While Mitty is neither responsible for the rehabilitation of Haru’s soul or his blood feud with Yamaken, she’s not completely free of baggage in this relationship herself. Yamaken – who certainly understands her better than Haru does – has already put the “why does it have to be all or nothing?” question to her, and it sums up her issues pretty well. Shizuku isn’t nearly so different from Haru as it might appear – they’re both extremely smart, socially inept (though in quite different ways) and dealing with issues of abandonment. We don’t know how Haru’s relationship with his mother ended but it’s clearly a source of much neurosis for Mitty, but the difference – and perhaps why her frustration is channeled in a more inward and less dangerous direction – is that she still has a close relationship with her father and brother. Haru seems to have no emotional parachute in his life whatsoever – he’s been in free fall for his entire childhood until he grabbed onto Shizuku’s spider silk.
I think Mitty sums up this relationship best herself – “Why is it that we’re always out of sync?” Haru always finds her when he’s at his most emotionally desperate as if by fate, and reaches out to her in a completely vulnerable and loving manner than touches her at every level – then says the worst possible thing he can. When he says “I want you” and “I’ve been restraining myself” he doesn’t mean sexually – I think even Mitty realizes this after a moment – bur that he’s simply incapable of placing his trust in someone he loves without “proof” that they won’t burn him. What really needs to happen is for someone to explain to one or both of them just what’s so obvious to the viewer, but life usually doesn’t work that way, and they agonizingly continue to fumble around in the dark, missing each other every time. I don’t know if this is fixable, but I don’t join the chorus who dismiss Haru as a bad person or a bad character – in a universe full of uninteresting romantic leads, he’s utterly fascinating. And Tonari pulls no punches by trying to simplify him or turn him into a teddy bear – he’s more of a grizzly. Haru is a mess, and risky, and damaged – but for me, really fascinating both individually and as part of a relationship with Shizuku.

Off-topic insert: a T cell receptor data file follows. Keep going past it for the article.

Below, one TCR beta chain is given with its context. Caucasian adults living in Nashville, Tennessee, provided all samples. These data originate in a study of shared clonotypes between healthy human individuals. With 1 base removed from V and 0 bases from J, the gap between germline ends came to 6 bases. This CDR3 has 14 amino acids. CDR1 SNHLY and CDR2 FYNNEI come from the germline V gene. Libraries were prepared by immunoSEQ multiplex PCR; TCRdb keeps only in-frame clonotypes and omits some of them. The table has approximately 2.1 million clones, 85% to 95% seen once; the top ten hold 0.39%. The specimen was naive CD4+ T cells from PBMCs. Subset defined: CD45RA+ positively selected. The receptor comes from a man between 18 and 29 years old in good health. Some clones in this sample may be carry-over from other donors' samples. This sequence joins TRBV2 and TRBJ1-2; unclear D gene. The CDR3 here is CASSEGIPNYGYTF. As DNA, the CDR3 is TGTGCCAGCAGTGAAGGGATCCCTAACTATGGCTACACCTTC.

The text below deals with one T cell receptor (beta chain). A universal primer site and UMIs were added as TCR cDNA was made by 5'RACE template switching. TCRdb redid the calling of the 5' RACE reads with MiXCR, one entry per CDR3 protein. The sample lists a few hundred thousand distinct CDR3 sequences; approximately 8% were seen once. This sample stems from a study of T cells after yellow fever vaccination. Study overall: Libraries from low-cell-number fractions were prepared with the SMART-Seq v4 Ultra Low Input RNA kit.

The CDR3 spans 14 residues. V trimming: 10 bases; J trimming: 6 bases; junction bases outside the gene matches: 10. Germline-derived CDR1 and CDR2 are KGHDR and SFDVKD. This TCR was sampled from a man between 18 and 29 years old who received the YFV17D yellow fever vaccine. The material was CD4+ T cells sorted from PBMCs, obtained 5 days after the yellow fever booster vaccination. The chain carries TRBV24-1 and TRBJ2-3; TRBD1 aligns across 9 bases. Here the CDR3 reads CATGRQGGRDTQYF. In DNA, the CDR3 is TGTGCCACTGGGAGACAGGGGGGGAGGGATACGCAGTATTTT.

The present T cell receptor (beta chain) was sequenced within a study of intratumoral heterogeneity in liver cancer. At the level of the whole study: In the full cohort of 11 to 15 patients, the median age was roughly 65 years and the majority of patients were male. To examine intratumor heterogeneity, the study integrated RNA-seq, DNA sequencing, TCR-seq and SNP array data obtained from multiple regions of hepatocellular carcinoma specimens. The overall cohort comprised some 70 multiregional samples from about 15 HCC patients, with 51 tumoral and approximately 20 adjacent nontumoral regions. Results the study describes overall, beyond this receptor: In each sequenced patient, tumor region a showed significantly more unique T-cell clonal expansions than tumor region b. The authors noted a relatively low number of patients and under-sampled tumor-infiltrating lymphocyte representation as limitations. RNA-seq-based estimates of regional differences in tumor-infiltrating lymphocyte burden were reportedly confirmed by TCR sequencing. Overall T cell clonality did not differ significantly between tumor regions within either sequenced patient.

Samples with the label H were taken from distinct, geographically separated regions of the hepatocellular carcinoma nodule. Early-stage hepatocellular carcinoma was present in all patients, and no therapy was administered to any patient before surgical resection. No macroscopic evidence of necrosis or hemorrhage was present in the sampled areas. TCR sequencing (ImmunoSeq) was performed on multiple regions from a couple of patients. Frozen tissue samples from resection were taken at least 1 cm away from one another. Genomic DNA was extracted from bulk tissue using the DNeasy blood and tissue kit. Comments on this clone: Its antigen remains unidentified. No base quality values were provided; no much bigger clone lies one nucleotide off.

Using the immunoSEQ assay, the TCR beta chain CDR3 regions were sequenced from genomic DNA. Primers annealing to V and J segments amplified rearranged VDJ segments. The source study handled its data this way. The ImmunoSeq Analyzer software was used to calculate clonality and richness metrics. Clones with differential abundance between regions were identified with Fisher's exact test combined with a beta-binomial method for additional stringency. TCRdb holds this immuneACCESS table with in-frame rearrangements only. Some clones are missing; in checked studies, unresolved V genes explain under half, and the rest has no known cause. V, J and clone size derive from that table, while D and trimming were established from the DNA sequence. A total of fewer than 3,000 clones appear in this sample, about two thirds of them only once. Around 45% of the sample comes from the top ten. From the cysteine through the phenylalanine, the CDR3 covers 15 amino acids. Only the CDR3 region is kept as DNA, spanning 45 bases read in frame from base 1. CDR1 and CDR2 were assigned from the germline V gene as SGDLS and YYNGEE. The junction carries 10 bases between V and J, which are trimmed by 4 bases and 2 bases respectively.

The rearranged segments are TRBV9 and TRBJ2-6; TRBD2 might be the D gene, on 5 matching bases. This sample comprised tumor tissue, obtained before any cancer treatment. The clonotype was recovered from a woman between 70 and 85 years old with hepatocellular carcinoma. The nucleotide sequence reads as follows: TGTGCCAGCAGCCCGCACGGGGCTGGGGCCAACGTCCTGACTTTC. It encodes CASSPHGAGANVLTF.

By necessity, this ep was somewhat short on both humor and on the rest of the cast – though there was an interesting bookend with Natsume. She has a very interesting reaction when she sees the photo Sasayan has snapped of Yamaken and Mitty – and not because of them, but because Mi-chan is in the picture. And Sasayan’s reaction is even more interesting, as always communicating a lot without words. And we see Natsume at the end, apparently resolved to confess her feelings (I see a soft landing for her here, courtesy of Mi-chan’s regard for lost little birds). And we have this friend of Ooshima’s, who catches Yamaken in the manly art of self-admiration a couple times during the episode – another reminder than Tonari no Kaibutsu-kun delivers up some of the best facial animations of the season.